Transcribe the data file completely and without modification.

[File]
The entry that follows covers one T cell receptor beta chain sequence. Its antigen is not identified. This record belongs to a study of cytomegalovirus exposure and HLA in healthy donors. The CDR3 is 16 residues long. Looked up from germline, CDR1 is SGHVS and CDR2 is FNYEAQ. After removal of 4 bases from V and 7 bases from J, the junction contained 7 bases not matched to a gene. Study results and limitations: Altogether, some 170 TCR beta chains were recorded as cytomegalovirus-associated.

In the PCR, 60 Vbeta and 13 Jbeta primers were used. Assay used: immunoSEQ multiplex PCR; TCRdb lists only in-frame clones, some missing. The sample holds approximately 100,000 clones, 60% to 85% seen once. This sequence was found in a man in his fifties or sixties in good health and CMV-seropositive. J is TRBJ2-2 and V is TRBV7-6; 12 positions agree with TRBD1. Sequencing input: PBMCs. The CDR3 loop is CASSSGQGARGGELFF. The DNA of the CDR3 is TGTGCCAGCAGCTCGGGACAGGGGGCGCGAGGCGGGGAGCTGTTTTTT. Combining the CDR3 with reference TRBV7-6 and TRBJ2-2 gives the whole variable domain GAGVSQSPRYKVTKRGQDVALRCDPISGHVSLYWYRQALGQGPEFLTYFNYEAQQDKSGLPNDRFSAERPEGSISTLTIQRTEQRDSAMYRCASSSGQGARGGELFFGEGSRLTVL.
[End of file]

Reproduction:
The entry that follows covers one T cell receptor beta chain sequence. Its antigen is not identified. This record belongs to a study of cytomegalovirus exposure and HLA in healthy donors. The CDR3 is 16 residues long. Looked up from germline, CDR1 is SGHVS and CDR2 is FNYEAQ. After removal of 4 bases from V and 7 bases from J, the junction contained 7 bases not matched to a gene. Study results and limitations: Altogether, some 170 TCR beta chains were recorded as cytomegalovirus-associated.

In the PCR, 60 Vbeta and 13 Jbeta primers were used. Assay used: immunoSEQ multiplex PCR; TCRdb lists only in-frame clones, some missing. The sample holds approximately 100,000 clones, 60% to 85% seen once. This sequence was found in a man in his fifties or sixties in good health and CMV-seropositive. J is TRBJ2-2 and V is TRBV7-6; 12 positions agree with TRBD1. Sequencing input: PBMCs. The CDR3 loop is CASSSGQGARGGELFF. The DNA of the CDR3 is TGTGCCAGCAGCTCGGGACAGGGGGCGCGAGGCGGGGAGCTGTTTTTT. Combining the CDR3 with reference TRBV7-6 and TRBJ2-2 gives the whole variable domain GAGVSQSPRYKVTKRGQDVALRCDPISGHVSLYWYRQALGQGPEFLTYFNYEAQQDKSGLPNDRFSAERPEGSISTLTIQRTEQRDSAMYRCASSSGQGARGGELFFGEGSRLTVL.